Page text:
MedeFile Leverages Disasters To Show Need To Keep Records

screengrab medefileLosing access to one's medical records is one of those things many people don't worry about until they have to--say, after a natural disaster that destroys their doctor's office--where most records are kept. MedeFile Inc., a company specializing in the electronic storage of health records, is hoping to bring the issue to the forefront of the consumer's mind via a four-week, national television campaign.

"Millions of people lost their medical records during [Hurricane Katrina]," MedeFile representative John Morrison tells Marketing Daily, noting that the recent Midwestern flooding is another example of how easily records can be lost. "We're telling consumers, 'You need to start taking a proactive approach to your medical care."

The television commercial uses the backdrop of the recent Midwest flooding, tornados and other natural disasters to depict how easily medical records can be lost. In addition to showcasing how the company uploads and tracks a subscriber's medical records, the commercial also touts that a patient can access their own records via a USB drive provided by the company.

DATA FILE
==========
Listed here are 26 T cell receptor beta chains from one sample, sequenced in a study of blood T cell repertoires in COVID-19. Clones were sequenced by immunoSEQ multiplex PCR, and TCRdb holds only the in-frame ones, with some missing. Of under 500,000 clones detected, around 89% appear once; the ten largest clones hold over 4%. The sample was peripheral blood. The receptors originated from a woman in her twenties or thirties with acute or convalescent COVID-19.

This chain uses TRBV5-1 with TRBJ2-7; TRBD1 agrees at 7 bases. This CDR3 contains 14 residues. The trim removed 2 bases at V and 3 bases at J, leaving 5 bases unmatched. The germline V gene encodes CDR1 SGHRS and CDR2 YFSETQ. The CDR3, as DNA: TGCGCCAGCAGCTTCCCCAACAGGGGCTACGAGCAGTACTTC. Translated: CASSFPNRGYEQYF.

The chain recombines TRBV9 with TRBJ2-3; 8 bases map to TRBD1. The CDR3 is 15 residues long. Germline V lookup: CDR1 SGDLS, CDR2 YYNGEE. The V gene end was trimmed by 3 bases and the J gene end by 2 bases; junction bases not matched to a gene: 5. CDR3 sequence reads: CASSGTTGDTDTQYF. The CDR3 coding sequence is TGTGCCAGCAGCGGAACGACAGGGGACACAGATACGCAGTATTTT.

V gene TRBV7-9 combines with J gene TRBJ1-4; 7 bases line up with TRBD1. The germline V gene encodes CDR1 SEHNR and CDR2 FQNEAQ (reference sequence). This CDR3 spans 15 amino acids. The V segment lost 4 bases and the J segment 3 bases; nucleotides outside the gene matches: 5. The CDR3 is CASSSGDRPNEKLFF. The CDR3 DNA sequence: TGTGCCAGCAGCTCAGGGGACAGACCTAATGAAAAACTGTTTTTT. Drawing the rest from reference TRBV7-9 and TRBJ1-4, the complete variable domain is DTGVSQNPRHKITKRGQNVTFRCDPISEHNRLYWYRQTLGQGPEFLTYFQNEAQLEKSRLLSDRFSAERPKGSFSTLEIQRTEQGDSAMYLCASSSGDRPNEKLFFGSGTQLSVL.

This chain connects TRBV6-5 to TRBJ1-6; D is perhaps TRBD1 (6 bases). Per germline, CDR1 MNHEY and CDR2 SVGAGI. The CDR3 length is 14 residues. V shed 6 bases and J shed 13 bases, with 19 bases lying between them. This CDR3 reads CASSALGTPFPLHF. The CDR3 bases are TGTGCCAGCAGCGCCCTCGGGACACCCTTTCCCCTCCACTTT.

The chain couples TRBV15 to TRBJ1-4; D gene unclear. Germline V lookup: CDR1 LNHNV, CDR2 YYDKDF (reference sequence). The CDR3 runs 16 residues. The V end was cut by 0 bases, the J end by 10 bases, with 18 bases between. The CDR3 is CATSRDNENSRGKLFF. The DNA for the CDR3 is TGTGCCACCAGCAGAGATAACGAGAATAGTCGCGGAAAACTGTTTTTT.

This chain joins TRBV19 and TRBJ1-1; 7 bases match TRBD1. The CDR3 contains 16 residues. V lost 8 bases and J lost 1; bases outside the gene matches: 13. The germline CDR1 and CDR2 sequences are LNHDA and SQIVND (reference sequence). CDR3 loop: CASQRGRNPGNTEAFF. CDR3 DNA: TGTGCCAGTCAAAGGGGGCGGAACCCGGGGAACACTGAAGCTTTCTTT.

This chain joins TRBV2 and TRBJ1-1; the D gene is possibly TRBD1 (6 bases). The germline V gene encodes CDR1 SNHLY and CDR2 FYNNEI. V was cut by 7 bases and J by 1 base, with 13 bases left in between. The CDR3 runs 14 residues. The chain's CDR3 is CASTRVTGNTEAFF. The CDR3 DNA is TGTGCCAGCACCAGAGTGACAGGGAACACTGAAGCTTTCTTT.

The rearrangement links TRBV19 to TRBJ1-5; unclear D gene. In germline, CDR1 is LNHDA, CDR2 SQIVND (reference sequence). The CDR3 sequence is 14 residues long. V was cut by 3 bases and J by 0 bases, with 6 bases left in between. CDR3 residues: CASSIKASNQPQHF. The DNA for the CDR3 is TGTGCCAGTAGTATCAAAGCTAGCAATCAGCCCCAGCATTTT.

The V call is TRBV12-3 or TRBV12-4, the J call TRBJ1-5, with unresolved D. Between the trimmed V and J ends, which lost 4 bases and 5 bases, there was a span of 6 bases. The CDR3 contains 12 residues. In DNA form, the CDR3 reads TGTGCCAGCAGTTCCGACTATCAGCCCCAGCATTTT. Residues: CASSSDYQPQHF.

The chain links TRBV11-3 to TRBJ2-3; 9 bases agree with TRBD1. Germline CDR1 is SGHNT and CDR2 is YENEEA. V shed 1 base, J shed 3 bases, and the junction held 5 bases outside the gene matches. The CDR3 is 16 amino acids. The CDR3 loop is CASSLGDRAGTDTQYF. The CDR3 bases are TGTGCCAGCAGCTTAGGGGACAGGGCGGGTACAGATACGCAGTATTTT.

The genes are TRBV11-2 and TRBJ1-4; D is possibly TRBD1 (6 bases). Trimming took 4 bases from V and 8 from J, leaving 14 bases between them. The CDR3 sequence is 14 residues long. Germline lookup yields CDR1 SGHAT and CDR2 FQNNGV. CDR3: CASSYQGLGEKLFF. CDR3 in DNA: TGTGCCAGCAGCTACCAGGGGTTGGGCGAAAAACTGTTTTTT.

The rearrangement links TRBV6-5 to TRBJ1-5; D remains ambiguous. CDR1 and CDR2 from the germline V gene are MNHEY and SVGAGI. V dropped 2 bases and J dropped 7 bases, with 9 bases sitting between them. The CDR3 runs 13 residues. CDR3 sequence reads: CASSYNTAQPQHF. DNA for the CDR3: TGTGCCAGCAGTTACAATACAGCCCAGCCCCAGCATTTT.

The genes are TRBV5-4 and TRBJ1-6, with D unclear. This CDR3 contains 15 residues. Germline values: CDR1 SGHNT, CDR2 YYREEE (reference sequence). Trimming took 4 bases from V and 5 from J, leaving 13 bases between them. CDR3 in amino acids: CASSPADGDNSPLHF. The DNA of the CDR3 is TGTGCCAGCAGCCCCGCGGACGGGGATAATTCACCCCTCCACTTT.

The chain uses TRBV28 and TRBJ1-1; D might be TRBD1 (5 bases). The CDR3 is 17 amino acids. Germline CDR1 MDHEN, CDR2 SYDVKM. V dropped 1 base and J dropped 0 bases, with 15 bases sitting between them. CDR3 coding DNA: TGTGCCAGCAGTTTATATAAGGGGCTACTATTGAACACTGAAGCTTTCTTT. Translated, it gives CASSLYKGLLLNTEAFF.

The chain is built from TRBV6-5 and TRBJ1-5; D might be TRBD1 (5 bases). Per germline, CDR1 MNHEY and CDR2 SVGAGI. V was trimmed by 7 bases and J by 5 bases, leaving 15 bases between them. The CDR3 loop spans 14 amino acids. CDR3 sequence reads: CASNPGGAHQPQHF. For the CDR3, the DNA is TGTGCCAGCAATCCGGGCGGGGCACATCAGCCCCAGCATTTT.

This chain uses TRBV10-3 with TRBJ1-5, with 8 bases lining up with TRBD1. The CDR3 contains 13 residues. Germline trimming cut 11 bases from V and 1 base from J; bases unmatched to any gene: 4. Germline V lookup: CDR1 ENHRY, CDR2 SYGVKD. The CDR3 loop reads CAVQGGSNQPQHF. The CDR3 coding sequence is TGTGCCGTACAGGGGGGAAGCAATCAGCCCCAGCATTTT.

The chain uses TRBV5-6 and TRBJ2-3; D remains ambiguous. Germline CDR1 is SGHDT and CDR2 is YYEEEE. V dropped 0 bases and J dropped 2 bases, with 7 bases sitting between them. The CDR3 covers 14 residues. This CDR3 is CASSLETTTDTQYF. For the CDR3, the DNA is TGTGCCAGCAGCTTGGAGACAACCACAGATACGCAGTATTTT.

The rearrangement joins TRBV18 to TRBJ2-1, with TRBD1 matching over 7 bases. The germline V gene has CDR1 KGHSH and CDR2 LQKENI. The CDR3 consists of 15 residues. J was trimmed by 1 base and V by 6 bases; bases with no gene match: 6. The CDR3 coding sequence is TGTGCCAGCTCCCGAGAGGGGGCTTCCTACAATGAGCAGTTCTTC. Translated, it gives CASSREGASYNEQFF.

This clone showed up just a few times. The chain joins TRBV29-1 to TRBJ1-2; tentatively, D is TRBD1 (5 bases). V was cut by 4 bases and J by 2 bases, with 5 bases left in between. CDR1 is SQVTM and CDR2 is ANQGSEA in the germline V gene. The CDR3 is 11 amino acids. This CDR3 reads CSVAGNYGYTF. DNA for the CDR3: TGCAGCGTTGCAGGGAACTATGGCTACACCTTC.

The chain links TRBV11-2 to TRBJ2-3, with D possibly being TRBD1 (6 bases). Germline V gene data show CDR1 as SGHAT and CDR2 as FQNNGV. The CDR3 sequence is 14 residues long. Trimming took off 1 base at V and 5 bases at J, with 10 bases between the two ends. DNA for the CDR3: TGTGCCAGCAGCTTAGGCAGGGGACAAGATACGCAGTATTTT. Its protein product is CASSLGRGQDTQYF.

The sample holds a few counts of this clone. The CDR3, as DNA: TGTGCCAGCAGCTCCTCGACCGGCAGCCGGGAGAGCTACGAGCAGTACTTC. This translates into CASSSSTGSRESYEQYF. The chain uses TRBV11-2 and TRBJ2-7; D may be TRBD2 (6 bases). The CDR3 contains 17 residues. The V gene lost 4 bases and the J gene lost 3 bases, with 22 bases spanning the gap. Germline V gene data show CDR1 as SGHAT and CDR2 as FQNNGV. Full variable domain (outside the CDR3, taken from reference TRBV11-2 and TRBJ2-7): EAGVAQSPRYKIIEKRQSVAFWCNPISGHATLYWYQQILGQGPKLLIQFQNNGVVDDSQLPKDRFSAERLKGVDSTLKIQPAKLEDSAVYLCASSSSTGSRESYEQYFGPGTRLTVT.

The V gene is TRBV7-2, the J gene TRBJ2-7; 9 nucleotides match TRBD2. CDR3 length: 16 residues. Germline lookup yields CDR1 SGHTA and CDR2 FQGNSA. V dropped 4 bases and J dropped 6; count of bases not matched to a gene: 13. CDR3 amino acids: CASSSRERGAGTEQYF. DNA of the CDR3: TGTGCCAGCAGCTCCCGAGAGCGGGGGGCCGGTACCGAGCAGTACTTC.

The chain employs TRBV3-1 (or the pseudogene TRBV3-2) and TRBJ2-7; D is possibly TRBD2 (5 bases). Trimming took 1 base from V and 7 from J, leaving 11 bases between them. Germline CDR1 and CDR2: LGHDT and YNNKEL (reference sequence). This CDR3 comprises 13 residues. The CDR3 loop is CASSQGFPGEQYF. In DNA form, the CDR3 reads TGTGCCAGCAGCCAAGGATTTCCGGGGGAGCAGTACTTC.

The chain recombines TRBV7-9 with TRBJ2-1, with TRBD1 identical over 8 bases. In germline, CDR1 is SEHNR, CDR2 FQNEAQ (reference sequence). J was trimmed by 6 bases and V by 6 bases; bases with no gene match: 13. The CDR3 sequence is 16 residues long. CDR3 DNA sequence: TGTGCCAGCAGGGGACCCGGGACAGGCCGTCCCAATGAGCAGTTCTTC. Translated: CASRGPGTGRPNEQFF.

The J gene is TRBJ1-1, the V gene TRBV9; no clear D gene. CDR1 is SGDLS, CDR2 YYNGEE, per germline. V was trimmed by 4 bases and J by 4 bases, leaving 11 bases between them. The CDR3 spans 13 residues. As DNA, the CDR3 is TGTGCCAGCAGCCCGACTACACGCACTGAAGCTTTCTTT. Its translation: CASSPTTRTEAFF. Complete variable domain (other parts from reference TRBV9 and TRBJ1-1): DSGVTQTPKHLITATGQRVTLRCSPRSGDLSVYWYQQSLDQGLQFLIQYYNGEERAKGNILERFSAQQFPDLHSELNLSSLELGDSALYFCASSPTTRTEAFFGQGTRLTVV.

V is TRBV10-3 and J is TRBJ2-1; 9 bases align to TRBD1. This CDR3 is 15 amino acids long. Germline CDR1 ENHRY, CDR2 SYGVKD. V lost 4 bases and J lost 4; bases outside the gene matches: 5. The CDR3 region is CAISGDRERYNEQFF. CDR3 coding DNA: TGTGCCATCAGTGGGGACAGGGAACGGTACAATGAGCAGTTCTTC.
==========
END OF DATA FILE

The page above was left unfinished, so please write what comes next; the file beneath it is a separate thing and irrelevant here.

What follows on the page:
"We [also] want to enlighten people to the fact that they are entitled to their medical records," Morrison says. The commercial will run for the next four weeks on cable news channels such as CNBC, CNN, MSNBC, Bloomberg News and Fox News.

While consumers can keep track of their medical records on their own through Web services such as Google Health, MedeFile uploads all the medical information, and thus is not subject to patient recall or self-administration. "It is our belief that only MedeFile can succeed in helping to standardize electronic medical records management in this country, because it is the most comprehensive, robust, patient-centric platform in existence," said company CEO Milton Hauser, in a statement. "Through national awareness initiatives, such as this national ad campaign, we intend to bring MedeFile to the forefront of the industry."

The commercial will run roughly 300 times within that four-week period. Afterward, the company will evaluate its effectiveness before running another round of advertisements, perhaps with a different creative strategy, Morrison says.

1 comment about "MedeFile Leverages Disasters To Show Need To Keep Records ".
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  1. Ed Baker from Ed Baker and Assoc, February 26, 2009 at 11:50 a.m.

    MedeFile International and its products are a sham. The service is useless to physicians and they fradulently claim to be able to assist in urgent or acute care. This is good example of the snake oil passing as qualified medical tools and technologies. Look closer at their web site and company info available throughout the Internet. They have no substance or medical components whatsoever.

    Steer clear and do not believe everything you read.

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